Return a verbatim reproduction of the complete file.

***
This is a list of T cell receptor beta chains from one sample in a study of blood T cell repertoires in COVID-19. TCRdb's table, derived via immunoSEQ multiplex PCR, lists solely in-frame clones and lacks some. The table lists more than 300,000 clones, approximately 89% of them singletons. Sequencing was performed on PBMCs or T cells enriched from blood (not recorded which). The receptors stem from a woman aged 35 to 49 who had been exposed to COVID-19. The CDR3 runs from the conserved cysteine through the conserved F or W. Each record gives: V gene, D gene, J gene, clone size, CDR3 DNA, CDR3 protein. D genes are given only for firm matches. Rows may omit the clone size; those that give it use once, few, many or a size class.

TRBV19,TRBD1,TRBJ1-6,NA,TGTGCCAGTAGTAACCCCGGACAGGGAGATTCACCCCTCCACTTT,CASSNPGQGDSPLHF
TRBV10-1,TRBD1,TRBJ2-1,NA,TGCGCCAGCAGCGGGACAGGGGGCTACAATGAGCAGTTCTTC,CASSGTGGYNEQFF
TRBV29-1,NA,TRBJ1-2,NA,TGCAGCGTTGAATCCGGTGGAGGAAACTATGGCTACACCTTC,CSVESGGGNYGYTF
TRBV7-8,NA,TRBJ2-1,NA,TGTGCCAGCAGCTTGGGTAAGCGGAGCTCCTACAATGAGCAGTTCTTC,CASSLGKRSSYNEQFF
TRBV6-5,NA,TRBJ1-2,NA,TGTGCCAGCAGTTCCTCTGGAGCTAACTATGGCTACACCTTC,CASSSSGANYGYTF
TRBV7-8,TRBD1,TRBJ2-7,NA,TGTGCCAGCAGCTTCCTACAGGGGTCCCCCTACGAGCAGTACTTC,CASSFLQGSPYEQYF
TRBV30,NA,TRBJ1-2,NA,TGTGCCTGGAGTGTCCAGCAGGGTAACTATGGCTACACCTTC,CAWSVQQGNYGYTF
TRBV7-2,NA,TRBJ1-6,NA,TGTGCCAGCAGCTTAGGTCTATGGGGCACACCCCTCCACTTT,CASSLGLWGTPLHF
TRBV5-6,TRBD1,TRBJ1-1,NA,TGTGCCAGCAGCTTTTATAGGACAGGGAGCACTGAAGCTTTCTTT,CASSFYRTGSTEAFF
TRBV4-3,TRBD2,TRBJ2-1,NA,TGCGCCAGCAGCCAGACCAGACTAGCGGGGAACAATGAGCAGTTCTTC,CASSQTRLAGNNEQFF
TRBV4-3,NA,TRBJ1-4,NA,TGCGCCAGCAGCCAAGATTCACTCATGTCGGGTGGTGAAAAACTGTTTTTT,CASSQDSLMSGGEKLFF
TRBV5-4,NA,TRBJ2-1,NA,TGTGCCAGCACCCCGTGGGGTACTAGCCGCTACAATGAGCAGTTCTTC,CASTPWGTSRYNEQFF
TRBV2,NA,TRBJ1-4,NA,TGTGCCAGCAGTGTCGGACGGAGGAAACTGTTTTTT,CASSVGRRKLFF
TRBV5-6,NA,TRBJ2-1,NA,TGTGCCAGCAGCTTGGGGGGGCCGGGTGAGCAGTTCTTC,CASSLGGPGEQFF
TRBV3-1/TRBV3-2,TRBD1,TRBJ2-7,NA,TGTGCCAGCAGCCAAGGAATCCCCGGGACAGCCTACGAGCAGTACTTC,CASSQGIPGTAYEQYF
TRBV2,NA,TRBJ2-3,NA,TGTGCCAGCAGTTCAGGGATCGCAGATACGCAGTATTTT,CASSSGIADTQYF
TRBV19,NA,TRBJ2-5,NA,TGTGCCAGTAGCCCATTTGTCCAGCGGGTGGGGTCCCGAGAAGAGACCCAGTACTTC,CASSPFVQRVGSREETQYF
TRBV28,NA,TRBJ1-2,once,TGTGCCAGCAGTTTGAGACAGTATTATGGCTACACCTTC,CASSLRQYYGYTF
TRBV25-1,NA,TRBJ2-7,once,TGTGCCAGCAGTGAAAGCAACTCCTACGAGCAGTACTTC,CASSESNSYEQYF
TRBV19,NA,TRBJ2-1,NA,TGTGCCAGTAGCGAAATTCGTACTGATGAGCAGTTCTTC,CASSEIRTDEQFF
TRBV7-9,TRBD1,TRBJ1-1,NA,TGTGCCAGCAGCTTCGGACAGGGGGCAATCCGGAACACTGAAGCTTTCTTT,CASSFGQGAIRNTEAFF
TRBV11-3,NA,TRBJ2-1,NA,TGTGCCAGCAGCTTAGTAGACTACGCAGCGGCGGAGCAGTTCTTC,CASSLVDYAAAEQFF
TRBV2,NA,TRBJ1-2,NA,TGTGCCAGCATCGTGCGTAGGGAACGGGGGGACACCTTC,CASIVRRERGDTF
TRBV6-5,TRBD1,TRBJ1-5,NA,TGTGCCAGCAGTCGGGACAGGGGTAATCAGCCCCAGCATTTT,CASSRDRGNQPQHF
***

This is a list of T cell receptor beta chains from one sample in a study of blood T cell repertoires in COVID-19. TCRdb's table, derived via immunoSEQ multiplex PCR, lists solely in-frame clones and lacks some. The table lists more than 300,000 clones, approximately 89% of them singletons. Sequencing was performed on PBMCs or T cells enriched from blood (not recorded which). The receptors stem from a woman aged 35 to 49 who had been exposed to COVID-19. The CDR3 runs from the conserved cysteine through the conserved F or W. Each record gives: V gene, D gene, J gene, clone size, CDR3 DNA, CDR3 protein. D genes are given only for firm matches. Rows may omit the clone size; those that give it use once, few, many or a size class.

TRBV19,TRBD1,TRBJ1-6,NA,TGTGCCAGTAGTAACCCCGGACAGGGAGATTCACCCCTCCACTTT,CASSNPGQGDSPLHF
TRBV10-1,TRBD1,TRBJ2-1,NA,TGCGCCAGCAGCGGGACAGGGGGCTACAATGAGCAGTTCTTC,CASSGTGGYNEQFF
TRBV29-1,NA,TRBJ1-2,NA,TGCAGCGTTGAATCCGGTGGAGGAAACTATGGCTACACCTTC,CSVESGGGNYGYTF
TRBV7-8,NA,TRBJ2-1,NA,TGTGCCAGCAGCTTGGGTAAGCGGAGCTCCTACAATGAGCAGTTCTTC,CASSLGKRSSYNEQFF
TRBV6-5,NA,TRBJ1-2,NA,TGTGCCAGCAGTTCCTCTGGAGCTAACTATGGCTACACCTTC,CASSSSGANYGYTF
TRBV7-8,TRBD1,TRBJ2-7,NA,TGTGCCAGCAGCTTCCTACAGGGGTCCCCCTACGAGCAGTACTTC,CASSFLQGSPYEQYF
TRBV30,NA,TRBJ1-2,NA,TGTGCCTGGAGTGTCCAGCAGGGTAACTATGGCTACACCTTC,CAWSVQQGNYGYTF
TRBV7-2,NA,TRBJ1-6,NA,TGTGCCAGCAGCTTAGGTCTATGGGGCACACCCCTCCACTTT,CASSLGLWGTPLHF
TRBV5-6,TRBD1,TRBJ1-1,NA,TGTGCCAGCAGCTTTTATAGGACAGGGAGCACTGAAGCTTTCTTT,CASSFYRTGSTEAFF
TRBV4-3,TRBD2,TRBJ2-1,NA,TGCGCCAGCAGCCAGACCAGACTAGCGGGGAACAATGAGCAGTTCTTC,CASSQTRLAGNNEQFF
TRBV4-3,NA,TRBJ1-4,NA,TGCGCCAGCAGCCAAGATTCACTCATGTCGGGTGGTGAAAAACTGTTTTTT,CASSQDSLMSGGEKLFF
TRBV5-4,NA,TRBJ2-1,NA,TGTGCCAGCACCCCGTGGGGTACTAGCCGCTACAATGAGCAGTTCTTC,CASTPWGTSRYNEQFF
TRBV2,NA,TRBJ1-4,NA,TGTGCCAGCAGTGTCGGACGGAGGAAACTGTTTTTT,CASSVGRRKLFF
TRBV5-6,NA,TRBJ2-1,NA,TGTGCCAGCAGCTTGGGGGGGCCGGGTGAGCAGTTCTTC,CASSLGGPGEQFF
TRBV3-1/TRBV3-2,TRBD1,TRBJ2-7,NA,TGTGCCAGCAGCCAAGGAATCCCCGGGACAGCCTACGAGCAGTACTTC,CASSQGIPGTAYEQYF
TRBV2,NA,TRBJ2-3,NA,TGTGCCAGCAGTTCAGGGATCGCAGATACGCAGTATTTT,CASSSGIADTQYF
TRBV19,NA,TRBJ2-5,NA,TGTGCCAGTAGCCCATTTGTCCAGCGGGTGGGGTCCCGAGAAGAGACCCAGTACTTC,CASSPFVQRVGSREETQYF
TRBV28,NA,TRBJ1-2,once,TGTGCCAGCAGTTTGAGACAGTATTATGGCTACACCTTC,CASSLRQYYGYTF
TRBV25-1,NA,TRBJ2-7,once,TGTGCCAGCAGTGAAAGCAACTCCTACGAGCAGTACTTC,CASSESNSYEQYF
TRBV19,NA,TRBJ2-1,NA,TGTGCCAGTAGCGAAATTCGTACTGATGAGCAGTTCTTC,CASSEIRTDEQFF
TRBV7-9,TRBD1,TRBJ1-1,NA,TGTGCCAGCAGCTTCGGACAGGGGGCAATCCGGAACACTGAAGCTTTCTTT,CASSFGQGAIRNTEAFF
TRBV11-3,NA,TRBJ2-1,NA,TGTGCCAGCAGCTTAGTAGACTACGCAGCGGCGGAGCAGTTCTTC,CASSLVDYAAAEQFF
TRBV2,NA,TRBJ1-2,NA,TGTGCCAGCATCGTGCGTAGGGAACGGGGGGACACCTTC,CASIVRRERGDTF
TRBV6-5,TRBD1,TRBJ1-5,NA,TGTGCCAGCAGTCGGGACAGGGGTAATCAGCCCCAGCATTTT,CASSRDRGNQPQHF